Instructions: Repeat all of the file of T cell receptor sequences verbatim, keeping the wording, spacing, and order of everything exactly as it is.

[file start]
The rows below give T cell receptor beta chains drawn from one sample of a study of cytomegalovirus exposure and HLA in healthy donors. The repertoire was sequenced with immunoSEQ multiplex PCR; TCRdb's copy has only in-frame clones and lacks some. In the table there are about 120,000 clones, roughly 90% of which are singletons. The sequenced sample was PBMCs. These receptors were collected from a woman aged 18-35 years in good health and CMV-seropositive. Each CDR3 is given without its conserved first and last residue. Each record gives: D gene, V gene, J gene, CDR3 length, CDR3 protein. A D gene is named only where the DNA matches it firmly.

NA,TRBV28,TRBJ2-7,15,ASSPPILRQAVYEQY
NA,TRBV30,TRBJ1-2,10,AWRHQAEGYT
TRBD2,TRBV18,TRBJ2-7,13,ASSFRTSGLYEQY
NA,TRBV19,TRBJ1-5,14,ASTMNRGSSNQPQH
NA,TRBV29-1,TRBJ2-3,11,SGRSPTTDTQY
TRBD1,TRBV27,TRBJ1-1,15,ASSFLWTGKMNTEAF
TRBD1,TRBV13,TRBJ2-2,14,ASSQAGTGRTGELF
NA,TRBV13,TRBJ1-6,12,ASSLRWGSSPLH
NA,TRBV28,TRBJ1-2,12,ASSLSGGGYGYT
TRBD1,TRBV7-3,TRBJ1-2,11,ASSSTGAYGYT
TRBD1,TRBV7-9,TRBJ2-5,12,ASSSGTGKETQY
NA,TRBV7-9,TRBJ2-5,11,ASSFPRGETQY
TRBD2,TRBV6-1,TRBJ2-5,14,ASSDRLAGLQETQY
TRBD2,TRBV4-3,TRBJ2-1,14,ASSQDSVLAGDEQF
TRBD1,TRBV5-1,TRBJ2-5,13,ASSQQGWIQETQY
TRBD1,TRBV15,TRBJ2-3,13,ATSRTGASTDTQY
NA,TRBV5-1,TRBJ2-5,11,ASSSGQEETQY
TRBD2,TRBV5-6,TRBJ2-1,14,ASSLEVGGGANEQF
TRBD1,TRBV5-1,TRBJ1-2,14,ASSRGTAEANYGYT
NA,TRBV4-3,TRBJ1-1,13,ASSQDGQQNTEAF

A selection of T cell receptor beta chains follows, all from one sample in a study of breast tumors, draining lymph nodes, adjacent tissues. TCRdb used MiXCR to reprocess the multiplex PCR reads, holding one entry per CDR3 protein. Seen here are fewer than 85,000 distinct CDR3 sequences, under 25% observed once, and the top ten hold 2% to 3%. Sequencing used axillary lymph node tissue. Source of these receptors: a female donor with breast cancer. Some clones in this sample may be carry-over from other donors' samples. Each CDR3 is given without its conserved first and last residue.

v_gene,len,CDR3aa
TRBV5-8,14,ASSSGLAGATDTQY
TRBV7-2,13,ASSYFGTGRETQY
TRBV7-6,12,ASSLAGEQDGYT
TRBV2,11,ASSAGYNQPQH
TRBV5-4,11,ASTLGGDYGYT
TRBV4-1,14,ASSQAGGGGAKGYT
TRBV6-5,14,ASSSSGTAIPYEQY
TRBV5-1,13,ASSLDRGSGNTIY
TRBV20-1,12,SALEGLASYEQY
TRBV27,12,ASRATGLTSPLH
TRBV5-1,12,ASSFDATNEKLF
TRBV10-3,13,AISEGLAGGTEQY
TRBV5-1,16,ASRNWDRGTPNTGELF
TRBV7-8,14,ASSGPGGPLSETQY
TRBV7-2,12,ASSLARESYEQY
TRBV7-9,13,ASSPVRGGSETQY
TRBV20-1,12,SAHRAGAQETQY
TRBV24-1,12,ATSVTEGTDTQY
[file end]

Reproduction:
The rows below give T cell receptor beta chains drawn from one sample of a study of cytomegalovirus exposure and HLA in healthy donors. The repertoire was sequenced with immunoSEQ multiplex PCR; TCRdb's copy has only in-frame clones and lacks some. In the table there are about 120,000 clones, roughly 90% of which are singletons. The sequenced sample was PBMCs. These receptors were collected from a woman aged 18-35 years in good health and CMV-seropositive. Each CDR3 is given without its conserved first and last residue. Each record gives: D gene, V gene, J gene, CDR3 length, CDR3 protein. A D gene is named only where the DNA matches it firmly.

NA,TRBV28,TRBJ2-7,15,ASSPPILRQAVYEQY
NA,TRBV30,TRBJ1-2,10,AWRHQAEGYT
TRBD2,TRBV18,TRBJ2-7,13,ASSFRTSGLYEQY
NA,TRBV19,TRBJ1-5,14,ASTMNRGSSNQPQH
NA,TRBV29-1,TRBJ2-3,11,SGRSPTTDTQY
TRBD1,TRBV27,TRBJ1-1,15,ASSFLWTGKMNTEAF
TRBD1,TRBV13,TRBJ2-2,14,ASSQAGTGRTGELF
NA,TRBV13,TRBJ1-6,12,ASSLRWGSSPLH
NA,TRBV28,TRBJ1-2,12,ASSLSGGGYGYT
TRBD1,TRBV7-3,TRBJ1-2,11,ASSSTGAYGYT
TRBD1,TRBV7-9,TRBJ2-5,12,ASSSGTGKETQY
NA,TRBV7-9,TRBJ2-5,11,ASSFPRGETQY
TRBD2,TRBV6-1,TRBJ2-5,14,ASSDRLAGLQETQY
TRBD2,TRBV4-3,TRBJ2-1,14,ASSQDSVLAGDEQF
TRBD1,TRBV5-1,TRBJ2-5,13,ASSQQGWIQETQY
TRBD1,TRBV15,TRBJ2-3,13,ATSRTGASTDTQY
NA,TRBV5-1,TRBJ2-5,11,ASSSGQEETQY
TRBD2,TRBV5-6,TRBJ2-1,14,ASSLEVGGGANEQF
TRBD1,TRBV5-1,TRBJ1-2,14,ASSRGTAEANYGYT
NA,TRBV4-3,TRBJ1-1,13,ASSQDGQQNTEAF

A selection of T cell receptor beta chains follows, all from one sample in a study of breast tumors, draining lymph nodes, adjacent tissues. TCRdb used MiXCR to reprocess the multiplex PCR reads, holding one entry per CDR3 protein. Seen here are fewer than 85,000 distinct CDR3 sequences, under 25% observed once, and the top ten hold 2% to 3%. Sequencing used axillary lymph node tissue. Source of these receptors: a female donor with breast cancer. Some clones in this sample may be carry-over from other donors' samples. Each CDR3 is given without its conserved first and last residue.

v_gene,len,CDR3aa
TRBV5-8,14,ASSSGLAGATDTQY
TRBV7-2,13,ASSYFGTGRETQY
TRBV7-6,12,ASSLAGEQDGYT
TRBV2,11,ASSAGYNQPQH
TRBV5-4,11,ASTLGGDYGYT
TRBV4-1,14,ASSQAGGGGAKGYT
TRBV6-5,14,ASSSSGTAIPYEQY
TRBV5-1,13,ASSLDRGSGNTIY
TRBV20-1,12,SALEGLASYEQY
TRBV27,12,ASRATGLTSPLH
TRBV5-1,12,ASSFDATNEKLF
TRBV10-3,13,AISEGLAGGTEQY
TRBV5-1,16,ASRNWDRGTPNTGELF
TRBV7-8,14,ASSGPGGPLSETQY
TRBV7-2,12,ASSLARESYEQY
TRBV7-9,13,ASSPVRGGSETQY
TRBV20-1,12,SAHRAGAQETQY
TRBV24-1,12,ATSVTEGTDTQY